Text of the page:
Here’s an example. If you sell pole barn kits, into the search bar, type “pole barns” and hit the magnifying glass icon on the right. Now, check out the list that results from your search.
Identify a few videos that are from creators, not competitors or other brands. Check out the view count and the title of the video. Then click on one and watch it.
Important stats to note:
- View Count
- Likes / Dislikes (Thumbs Up / Thumbs Down)
and, of course,
- the Almighty Subscriber Count
- Comments Count
At this point, just note what these numbers are (if you’re like me, you may want to create a quick spreadsheet to keep your info organized). After you view several videos, you’ll have a better idea of the overall state of YouTube videos in your industry.
Step Two: Find Your YouTuber
Once you have an idea of your market and industry on YouTube, focus on finding an influencer to work with.
According to Influencer, a leading global influencer marketing company from the UK, here are the three things you want to look for:
- Brand Synergy
“Creators are brands in themselves and they have spent time curating that brand. When choosing a Creator for an Influencer Marketing campaign, it is important to make sure that there is synergy between your brand and the Creator’s.” (How To Choose The Perfect Creator For Your Influencer Marketing Campaign by Influencer)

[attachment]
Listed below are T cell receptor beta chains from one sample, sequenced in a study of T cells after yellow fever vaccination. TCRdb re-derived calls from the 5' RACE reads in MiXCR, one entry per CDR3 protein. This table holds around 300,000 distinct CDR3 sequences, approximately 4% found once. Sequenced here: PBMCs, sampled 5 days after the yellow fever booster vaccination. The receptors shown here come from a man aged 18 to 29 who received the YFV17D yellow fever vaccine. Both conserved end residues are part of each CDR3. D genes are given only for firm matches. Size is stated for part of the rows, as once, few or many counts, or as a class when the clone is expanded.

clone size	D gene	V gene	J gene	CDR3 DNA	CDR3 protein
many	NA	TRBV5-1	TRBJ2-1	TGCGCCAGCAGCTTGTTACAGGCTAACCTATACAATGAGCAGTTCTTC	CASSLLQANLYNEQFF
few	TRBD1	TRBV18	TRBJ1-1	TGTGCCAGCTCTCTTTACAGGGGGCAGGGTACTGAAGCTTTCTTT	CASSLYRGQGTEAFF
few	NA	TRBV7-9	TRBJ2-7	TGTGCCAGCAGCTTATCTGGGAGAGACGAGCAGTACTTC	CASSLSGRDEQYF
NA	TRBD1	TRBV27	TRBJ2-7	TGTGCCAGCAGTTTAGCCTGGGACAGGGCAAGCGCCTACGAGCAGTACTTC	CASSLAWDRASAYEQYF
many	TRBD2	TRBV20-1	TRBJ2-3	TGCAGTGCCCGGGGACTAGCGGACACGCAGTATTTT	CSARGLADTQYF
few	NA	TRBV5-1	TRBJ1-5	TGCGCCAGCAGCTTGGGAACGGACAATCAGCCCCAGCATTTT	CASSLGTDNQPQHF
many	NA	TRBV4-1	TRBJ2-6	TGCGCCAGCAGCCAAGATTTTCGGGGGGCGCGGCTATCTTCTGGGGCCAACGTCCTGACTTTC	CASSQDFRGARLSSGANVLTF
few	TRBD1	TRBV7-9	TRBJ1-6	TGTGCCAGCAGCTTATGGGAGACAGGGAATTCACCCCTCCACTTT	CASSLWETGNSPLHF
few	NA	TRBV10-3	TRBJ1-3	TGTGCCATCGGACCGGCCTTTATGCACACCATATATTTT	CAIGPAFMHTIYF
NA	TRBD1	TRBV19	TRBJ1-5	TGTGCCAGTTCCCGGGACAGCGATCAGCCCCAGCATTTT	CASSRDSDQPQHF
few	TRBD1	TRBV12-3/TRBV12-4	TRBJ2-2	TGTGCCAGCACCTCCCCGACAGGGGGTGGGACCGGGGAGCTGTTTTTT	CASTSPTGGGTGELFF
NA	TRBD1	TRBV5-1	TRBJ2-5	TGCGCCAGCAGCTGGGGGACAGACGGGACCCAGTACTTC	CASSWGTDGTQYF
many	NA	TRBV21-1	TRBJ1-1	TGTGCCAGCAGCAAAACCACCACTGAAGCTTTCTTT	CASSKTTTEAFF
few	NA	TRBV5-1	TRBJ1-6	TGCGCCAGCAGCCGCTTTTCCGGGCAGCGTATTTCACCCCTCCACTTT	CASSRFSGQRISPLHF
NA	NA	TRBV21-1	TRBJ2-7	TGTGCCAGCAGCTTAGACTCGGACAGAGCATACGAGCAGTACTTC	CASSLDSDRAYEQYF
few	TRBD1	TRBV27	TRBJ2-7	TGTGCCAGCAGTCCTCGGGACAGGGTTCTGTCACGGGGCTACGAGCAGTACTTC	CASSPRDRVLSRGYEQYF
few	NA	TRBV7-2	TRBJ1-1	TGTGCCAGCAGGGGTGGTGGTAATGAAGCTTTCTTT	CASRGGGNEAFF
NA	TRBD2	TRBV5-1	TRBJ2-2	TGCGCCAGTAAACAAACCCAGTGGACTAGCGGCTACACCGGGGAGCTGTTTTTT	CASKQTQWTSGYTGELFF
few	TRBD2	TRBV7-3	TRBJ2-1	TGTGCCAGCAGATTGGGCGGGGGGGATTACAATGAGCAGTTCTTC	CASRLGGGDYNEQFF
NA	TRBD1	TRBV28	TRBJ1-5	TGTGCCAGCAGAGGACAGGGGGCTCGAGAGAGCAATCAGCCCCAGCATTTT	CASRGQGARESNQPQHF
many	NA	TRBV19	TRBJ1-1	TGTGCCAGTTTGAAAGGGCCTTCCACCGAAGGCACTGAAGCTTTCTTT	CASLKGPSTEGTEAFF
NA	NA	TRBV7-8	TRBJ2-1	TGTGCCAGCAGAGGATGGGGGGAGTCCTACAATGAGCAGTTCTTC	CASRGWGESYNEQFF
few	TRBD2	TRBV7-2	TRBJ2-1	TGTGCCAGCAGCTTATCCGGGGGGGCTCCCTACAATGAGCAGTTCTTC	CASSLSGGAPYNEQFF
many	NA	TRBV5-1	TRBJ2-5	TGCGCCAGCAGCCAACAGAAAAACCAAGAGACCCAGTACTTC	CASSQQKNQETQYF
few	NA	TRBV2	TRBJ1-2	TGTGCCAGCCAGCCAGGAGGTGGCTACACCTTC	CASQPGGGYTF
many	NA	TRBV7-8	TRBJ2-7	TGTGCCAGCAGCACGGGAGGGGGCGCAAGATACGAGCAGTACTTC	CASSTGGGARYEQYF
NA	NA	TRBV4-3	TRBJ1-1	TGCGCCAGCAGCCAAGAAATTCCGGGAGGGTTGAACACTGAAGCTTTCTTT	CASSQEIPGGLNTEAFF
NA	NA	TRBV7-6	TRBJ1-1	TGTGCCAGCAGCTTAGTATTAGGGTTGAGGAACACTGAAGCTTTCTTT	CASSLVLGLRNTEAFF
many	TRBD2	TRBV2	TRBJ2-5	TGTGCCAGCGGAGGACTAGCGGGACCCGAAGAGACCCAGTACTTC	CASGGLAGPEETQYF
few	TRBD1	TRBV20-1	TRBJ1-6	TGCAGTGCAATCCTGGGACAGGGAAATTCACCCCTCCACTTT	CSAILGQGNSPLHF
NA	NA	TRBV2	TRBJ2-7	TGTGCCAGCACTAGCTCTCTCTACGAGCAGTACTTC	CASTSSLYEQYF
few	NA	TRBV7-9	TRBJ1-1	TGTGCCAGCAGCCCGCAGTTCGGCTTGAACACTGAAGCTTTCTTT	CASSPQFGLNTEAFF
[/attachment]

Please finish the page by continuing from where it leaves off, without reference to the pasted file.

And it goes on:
You want to find an influencer with a brand that meshes well with yours. The influencer should have an interest in a topic that relates to your audience. The audience should be your brand’s audience.
If you have a specific location that to you market to, ensure your influencer targets this location, too.
Engagement is different than subscriber count; it’s a measurement of how much interest the subscribers show in a YouTube channel.
An influencer may have a very large subscriber count, but low engagement from the audience. On the flip side, another influencer may have less subscribers, but a high engagement level. You’ll want to determine if you want to reach as many people as possible or if you want to focus on a small, more interested audience.
Be sure to check out the content the influencer creates. You’re looking for quality, frequency, and aesthetic. Does the influencer genuinely care for the topic of her videos? Is he interesting to watch?